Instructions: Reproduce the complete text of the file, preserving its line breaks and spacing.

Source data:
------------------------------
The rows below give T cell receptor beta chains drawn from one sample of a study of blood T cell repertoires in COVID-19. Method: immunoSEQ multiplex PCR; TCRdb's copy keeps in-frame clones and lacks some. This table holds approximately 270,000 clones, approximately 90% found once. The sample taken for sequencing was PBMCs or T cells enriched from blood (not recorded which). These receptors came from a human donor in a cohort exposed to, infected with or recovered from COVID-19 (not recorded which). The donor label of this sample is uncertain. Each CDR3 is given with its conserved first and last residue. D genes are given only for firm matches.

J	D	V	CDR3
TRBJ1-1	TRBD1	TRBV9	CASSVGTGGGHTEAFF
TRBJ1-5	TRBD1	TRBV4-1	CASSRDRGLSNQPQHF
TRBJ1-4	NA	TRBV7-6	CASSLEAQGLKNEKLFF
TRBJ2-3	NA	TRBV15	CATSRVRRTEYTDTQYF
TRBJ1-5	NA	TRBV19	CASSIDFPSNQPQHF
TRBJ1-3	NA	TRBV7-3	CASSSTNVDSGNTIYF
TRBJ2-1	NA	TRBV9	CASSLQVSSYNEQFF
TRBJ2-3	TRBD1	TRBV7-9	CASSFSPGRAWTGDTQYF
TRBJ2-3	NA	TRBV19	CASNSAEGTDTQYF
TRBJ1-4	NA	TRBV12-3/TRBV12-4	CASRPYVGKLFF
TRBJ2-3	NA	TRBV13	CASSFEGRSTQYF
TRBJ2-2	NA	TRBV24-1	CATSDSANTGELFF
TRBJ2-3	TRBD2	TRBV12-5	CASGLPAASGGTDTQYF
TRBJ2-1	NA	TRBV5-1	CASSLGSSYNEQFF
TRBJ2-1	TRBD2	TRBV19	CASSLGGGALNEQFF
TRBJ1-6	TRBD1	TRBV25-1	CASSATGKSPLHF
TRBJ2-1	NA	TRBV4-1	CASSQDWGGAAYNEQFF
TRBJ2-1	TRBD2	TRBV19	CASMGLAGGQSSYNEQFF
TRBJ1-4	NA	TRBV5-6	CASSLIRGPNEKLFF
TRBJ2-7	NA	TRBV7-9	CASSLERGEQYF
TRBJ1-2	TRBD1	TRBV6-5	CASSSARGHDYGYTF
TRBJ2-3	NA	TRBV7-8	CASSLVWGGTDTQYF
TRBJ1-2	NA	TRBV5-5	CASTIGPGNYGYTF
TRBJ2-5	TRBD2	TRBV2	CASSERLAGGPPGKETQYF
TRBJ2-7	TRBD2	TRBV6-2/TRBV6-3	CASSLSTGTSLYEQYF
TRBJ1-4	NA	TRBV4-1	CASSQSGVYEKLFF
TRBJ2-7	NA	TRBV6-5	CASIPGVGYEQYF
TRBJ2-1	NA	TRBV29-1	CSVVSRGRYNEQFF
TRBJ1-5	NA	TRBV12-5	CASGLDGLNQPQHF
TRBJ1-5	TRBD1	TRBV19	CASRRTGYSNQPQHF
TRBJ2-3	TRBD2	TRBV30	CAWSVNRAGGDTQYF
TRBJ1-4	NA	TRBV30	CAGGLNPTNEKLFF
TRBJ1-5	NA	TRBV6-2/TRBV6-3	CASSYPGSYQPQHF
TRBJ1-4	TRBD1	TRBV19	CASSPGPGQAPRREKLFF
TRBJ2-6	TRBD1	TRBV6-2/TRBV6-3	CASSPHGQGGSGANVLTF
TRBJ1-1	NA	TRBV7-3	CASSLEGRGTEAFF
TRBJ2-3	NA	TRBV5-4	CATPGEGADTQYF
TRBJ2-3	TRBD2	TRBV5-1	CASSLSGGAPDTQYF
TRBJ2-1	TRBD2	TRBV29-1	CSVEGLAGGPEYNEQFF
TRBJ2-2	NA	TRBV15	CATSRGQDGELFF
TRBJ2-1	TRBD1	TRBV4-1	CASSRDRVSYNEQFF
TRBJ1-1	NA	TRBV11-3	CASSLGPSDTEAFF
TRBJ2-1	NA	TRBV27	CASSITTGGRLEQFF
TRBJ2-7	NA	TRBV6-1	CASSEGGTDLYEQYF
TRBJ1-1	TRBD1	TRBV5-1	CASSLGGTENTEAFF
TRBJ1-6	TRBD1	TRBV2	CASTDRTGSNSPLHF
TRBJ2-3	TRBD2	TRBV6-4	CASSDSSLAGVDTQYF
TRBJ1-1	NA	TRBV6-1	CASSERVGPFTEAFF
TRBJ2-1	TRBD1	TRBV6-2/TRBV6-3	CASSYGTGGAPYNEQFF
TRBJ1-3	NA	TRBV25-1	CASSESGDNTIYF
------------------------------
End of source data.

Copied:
The rows below give T cell receptor beta chains drawn from one sample of a study of blood T cell repertoires in COVID-19. Method: immunoSEQ multiplex PCR; TCRdb's copy keeps in-frame clones and lacks some. This table holds approximately 270,000 clones, approximately 90% found once. The sample taken for sequencing was PBMCs or T cells enriched from blood (not recorded which). These receptors came from a human donor in a cohort exposed to, infected with or recovered from COVID-19 (not recorded which). The donor label of this sample is uncertain. Each CDR3 is given with its conserved first and last residue. D genes are given only for firm matches.

J	D	V	CDR3
TRBJ1-1	TRBD1	TRBV9	CASSVGTGGGHTEAFF
TRBJ1-5	TRBD1	TRBV4-1	CASSRDRGLSNQPQHF
TRBJ1-4	NA	TRBV7-6	CASSLEAQGLKNEKLFF
TRBJ2-3	NA	TRBV15	CATSRVRRTEYTDTQYF
TRBJ1-5	NA	TRBV19	CASSIDFPSNQPQHF
TRBJ1-3	NA	TRBV7-3	CASSSTNVDSGNTIYF
TRBJ2-1	NA	TRBV9	CASSLQVSSYNEQFF
TRBJ2-3	TRBD1	TRBV7-9	CASSFSPGRAWTGDTQYF
TRBJ2-3	NA	TRBV19	CASNSAEGTDTQYF
TRBJ1-4	NA	TRBV12-3/TRBV12-4	CASRPYVGKLFF
TRBJ2-3	NA	TRBV13	CASSFEGRSTQYF
TRBJ2-2	NA	TRBV24-1	CATSDSANTGELFF
TRBJ2-3	TRBD2	TRBV12-5	CASGLPAASGGTDTQYF
TRBJ2-1	NA	TRBV5-1	CASSLGSSYNEQFF
TRBJ2-1	TRBD2	TRBV19	CASSLGGGALNEQFF
TRBJ1-6	TRBD1	TRBV25-1	CASSATGKSPLHF
TRBJ2-1	NA	TRBV4-1	CASSQDWGGAAYNEQFF
TRBJ2-1	TRBD2	TRBV19	CASMGLAGGQSSYNEQFF
TRBJ1-4	NA	TRBV5-6	CASSLIRGPNEKLFF
TRBJ2-7	NA	TRBV7-9	CASSLERGEQYF
TRBJ1-2	TRBD1	TRBV6-5	CASSSARGHDYGYTF
TRBJ2-3	NA	TRBV7-8	CASSLVWGGTDTQYF
TRBJ1-2	NA	TRBV5-5	CASTIGPGNYGYTF
TRBJ2-5	TRBD2	TRBV2	CASSERLAGGPPGKETQYF
TRBJ2-7	TRBD2	TRBV6-2/TRBV6-3	CASSLSTGTSLYEQYF
TRBJ1-4	NA	TRBV4-1	CASSQSGVYEKLFF
TRBJ2-7	NA	TRBV6-5	CASIPGVGYEQYF
TRBJ2-1	NA	TRBV29-1	CSVVSRGRYNEQFF
TRBJ1-5	NA	TRBV12-5	CASGLDGLNQPQHF
TRBJ1-5	TRBD1	TRBV19	CASRRTGYSNQPQHF
TRBJ2-3	TRBD2	TRBV30	CAWSVNRAGGDTQYF
TRBJ1-4	NA	TRBV30	CAGGLNPTNEKLFF
TRBJ1-5	NA	TRBV6-2/TRBV6-3	CASSYPGSYQPQHF
TRBJ1-4	TRBD1	TRBV19	CASSPGPGQAPRREKLFF
TRBJ2-6	TRBD1	TRBV6-2/TRBV6-3	CASSPHGQGGSGANVLTF
TRBJ1-1	NA	TRBV7-3	CASSLEGRGTEAFF
TRBJ2-3	NA	TRBV5-4	CATPGEGADTQYF
TRBJ2-3	TRBD2	TRBV5-1	CASSLSGGAPDTQYF
TRBJ2-1	TRBD2	TRBV29-1	CSVEGLAGGPEYNEQFF
TRBJ2-2	NA	TRBV15	CATSRGQDGELFF
TRBJ2-1	TRBD1	TRBV4-1	CASSRDRVSYNEQFF
TRBJ1-1	NA	TRBV11-3	CASSLGPSDTEAFF
TRBJ2-1	NA	TRBV27	CASSITTGGRLEQFF
TRBJ2-7	NA	TRBV6-1	CASSEGGTDLYEQYF
TRBJ1-1	TRBD1	TRBV5-1	CASSLGGTENTEAFF
TRBJ1-6	TRBD1	TRBV2	CASTDRTGSNSPLHF
TRBJ2-3	TRBD2	TRBV6-4	CASSDSSLAGVDTQYF
TRBJ1-1	NA	TRBV6-1	CASSERVGPFTEAFF
TRBJ2-1	TRBD1	TRBV6-2/TRBV6-3	CASSYGTGGAPYNEQFF
TRBJ1-3	NA	TRBV25-1	CASSESGDNTIYF